Machine Medical Ethics

Front Cover
Simon Peter van Rysewyk, Matthijs Pontier
Springer, Sep 5, 2014 - Technology & Engineering - 369 pages
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The essays in this book, written by researchers from both humanities and science, describe various theoretical and experimental approaches to adding medical ethics to a machine, what design features are necessary in order to achieve this, philosophical and practical questions concerning justice, rights, decision-making and responsibility in medical contexts, and accurately modeling essential physician-machine-patient relationships.

In medical settings, machines are in close proximity with human beings: with patients who are in vulnerable states of health, who have disabilities of various kinds, with the very young or very old and with medical professionals. Machines in these contexts are undertaking important medical tasks that require emotional sensitivity, knowledge of medical codes, human dignity and privacy.

As machine technology advances, ethical concerns become more urgent: should medical machines be programmed to follow a code of medical ethics? What theory or theories should constrain medical machine conduct? What design features are required? Should machines share responsibility with humans for the ethical consequences of medical actions? How ought clinical relationships involving machines to be modeled? Is a capacity for empathy and emotion detection necessary? What about consciousness?

This collection is the first book that addresses these 21st-century concerns.

 

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Contents

An Overview of Machine Medical Ethics
3
Surgical Therapeutic Nursing and Sex Robots in Machine and Information Ethics
17
The Quality of Care the Role of Machines and the Need for New Skills
33
Implementation Fundamentals for Ethical Medical Agents
48
Towards a PrincipleBased Healthcare Agent
67
Do Machines Have Prima Facie Duties?
78
Theory and Data
93
Moral Ecology Approaches to Machine Ethics
111
Machine Support of Ethical Decisions of Doctors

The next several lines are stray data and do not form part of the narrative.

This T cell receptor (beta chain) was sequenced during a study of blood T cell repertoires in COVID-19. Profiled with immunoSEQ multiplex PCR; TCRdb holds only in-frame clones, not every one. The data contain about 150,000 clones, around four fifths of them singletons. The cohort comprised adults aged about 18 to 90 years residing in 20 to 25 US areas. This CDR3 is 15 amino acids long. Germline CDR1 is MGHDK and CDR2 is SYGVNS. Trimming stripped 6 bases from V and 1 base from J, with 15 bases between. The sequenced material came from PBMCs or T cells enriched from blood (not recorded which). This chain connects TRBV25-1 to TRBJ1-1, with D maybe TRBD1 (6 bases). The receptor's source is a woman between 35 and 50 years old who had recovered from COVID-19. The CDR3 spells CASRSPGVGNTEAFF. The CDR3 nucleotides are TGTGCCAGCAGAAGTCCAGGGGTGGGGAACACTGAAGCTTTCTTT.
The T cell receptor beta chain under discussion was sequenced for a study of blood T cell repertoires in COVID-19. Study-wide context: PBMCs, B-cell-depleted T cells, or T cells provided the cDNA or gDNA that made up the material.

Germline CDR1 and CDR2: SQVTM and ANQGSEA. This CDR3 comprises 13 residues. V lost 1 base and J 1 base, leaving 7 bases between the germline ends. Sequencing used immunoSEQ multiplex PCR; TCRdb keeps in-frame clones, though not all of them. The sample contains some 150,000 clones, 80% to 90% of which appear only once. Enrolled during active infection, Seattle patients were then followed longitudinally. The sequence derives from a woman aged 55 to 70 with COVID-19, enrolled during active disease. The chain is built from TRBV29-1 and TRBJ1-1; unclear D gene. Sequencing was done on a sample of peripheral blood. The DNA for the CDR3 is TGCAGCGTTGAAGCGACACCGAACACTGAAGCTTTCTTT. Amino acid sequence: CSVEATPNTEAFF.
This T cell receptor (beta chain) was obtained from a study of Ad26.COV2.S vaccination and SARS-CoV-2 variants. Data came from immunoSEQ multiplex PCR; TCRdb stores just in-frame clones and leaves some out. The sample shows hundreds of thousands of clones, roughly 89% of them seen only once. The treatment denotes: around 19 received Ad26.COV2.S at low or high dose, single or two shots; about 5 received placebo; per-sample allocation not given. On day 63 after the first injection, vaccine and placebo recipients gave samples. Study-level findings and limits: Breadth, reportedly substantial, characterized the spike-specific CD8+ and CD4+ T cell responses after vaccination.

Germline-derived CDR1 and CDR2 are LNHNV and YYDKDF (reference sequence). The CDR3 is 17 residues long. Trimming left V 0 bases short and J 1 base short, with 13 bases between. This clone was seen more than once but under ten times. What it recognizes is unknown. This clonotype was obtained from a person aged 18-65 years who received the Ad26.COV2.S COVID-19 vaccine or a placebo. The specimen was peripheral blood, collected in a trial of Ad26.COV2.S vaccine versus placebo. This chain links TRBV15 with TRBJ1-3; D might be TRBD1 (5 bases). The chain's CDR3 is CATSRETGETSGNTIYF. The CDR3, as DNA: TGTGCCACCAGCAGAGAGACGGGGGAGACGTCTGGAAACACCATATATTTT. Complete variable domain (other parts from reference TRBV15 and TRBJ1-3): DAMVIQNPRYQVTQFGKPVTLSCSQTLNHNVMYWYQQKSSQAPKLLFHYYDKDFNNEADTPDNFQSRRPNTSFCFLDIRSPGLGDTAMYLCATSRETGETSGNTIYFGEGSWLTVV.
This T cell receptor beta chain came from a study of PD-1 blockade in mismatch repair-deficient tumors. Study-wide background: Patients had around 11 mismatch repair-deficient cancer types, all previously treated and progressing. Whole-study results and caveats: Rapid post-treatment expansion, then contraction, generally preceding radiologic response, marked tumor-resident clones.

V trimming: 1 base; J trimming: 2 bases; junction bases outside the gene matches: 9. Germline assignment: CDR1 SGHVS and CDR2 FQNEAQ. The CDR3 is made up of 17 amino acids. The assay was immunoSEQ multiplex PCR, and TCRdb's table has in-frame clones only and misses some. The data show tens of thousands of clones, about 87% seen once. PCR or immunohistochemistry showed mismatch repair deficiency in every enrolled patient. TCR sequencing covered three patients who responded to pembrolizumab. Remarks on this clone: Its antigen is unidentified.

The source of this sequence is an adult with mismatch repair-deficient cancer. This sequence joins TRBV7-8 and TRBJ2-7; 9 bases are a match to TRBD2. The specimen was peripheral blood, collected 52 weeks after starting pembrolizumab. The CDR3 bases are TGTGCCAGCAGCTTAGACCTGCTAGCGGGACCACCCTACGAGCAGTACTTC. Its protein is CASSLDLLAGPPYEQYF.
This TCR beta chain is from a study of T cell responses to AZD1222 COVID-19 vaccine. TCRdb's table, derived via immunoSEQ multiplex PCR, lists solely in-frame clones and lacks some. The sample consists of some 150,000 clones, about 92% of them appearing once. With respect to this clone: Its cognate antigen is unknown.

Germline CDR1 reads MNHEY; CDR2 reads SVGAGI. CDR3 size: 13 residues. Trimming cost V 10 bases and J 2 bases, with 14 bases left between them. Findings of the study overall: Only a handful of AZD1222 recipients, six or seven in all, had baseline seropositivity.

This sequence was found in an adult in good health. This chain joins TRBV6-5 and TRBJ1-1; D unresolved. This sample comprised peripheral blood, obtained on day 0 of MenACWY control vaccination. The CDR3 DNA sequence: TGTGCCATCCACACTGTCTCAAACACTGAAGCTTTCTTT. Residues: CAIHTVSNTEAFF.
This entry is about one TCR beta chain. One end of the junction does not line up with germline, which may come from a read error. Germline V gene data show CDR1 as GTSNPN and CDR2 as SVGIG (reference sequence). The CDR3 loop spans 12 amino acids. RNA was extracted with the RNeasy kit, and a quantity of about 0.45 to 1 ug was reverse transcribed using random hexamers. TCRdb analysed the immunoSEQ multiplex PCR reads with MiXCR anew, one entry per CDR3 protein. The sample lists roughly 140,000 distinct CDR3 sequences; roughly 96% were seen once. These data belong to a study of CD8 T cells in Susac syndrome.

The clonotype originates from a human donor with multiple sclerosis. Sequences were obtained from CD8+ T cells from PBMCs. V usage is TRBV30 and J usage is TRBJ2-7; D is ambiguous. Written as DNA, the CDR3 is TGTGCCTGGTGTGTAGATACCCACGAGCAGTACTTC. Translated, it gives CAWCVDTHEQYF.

179
Ethics of Robotic Assisted Dying
207
Automating Medicine the Ethical Way
223
When a Human Is Delusive but the Machine Has Its Wits About Him
233
Medical Machine Technologies and Models
255
An Automatic Therapist Using BottomUp and TopDown Approaches
256
Models of the PatientMachineClinician Relationship in ClosedLoop Machine Neuromodulation
273
Modelling ConsciousnessDependent Expertise in Machine Medical Moral Agents
291

Justice Rights and the Law
128
Scarcity and Complex Medical Machines
129
Caring for Robotic CareGivers
151
Legal Necessity or Science Fiction?
167
DecisionMaking Responsibility and Care
178
Chances and Challenges
317
Ethical and Technical Aspects of Emotions to Create Empathy in Medical Machines
341
Epilogue
363
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About the author (2014)

Simon van Rysewyk is a University Associate in the Department of Philosophy, School of Humanities, University of Tasmania. He received his PhD in Philosophy from the University of Tasmania in 2013, and from 2013 to 2014 he was a Taiwan National Science Council Post-Doctoral Fellow in the Brain and Consciousness Research Center and Graduate Institute of Medical Humanities, Taipei Medical University, Taiwan. His interests are pain, phenomenology, experiential research methods, and medical ethics. His homepage is here, and he can be contacted at simon.vanrysewyk@utas.edu.au.